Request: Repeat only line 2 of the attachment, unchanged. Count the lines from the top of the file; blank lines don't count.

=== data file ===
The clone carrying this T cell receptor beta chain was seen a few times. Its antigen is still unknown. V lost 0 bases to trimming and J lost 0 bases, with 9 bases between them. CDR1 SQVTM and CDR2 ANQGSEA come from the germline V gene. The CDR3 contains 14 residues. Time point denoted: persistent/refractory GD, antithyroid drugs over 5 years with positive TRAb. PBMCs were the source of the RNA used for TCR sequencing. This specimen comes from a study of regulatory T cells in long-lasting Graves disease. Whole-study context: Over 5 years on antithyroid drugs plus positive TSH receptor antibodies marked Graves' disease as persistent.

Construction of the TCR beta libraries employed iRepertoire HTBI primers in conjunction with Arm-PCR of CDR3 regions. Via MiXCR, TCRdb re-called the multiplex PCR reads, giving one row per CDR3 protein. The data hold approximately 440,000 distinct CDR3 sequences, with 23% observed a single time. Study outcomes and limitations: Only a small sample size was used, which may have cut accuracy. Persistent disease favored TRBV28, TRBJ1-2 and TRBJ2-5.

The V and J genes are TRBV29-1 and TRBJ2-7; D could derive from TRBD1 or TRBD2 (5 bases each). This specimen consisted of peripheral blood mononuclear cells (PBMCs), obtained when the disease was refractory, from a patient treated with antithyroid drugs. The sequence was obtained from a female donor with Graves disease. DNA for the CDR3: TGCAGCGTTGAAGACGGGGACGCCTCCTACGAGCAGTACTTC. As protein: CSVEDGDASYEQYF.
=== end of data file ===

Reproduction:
Construction of the TCR beta libraries employed iRepertoire HTBI primers in conjunction with Arm-PCR of CDR3 regions. Via MiXCR, TCRdb re-called the multiplex PCR reads, giving one row per CDR3 protein. The data hold approximately 440,000 distinct CDR3 sequences, with 23% observed a single time. Study outcomes and limitations: Only a small sample size was used, which may have cut accuracy. Persistent disease favored TRBV28, TRBJ1-2 and TRBJ2-5.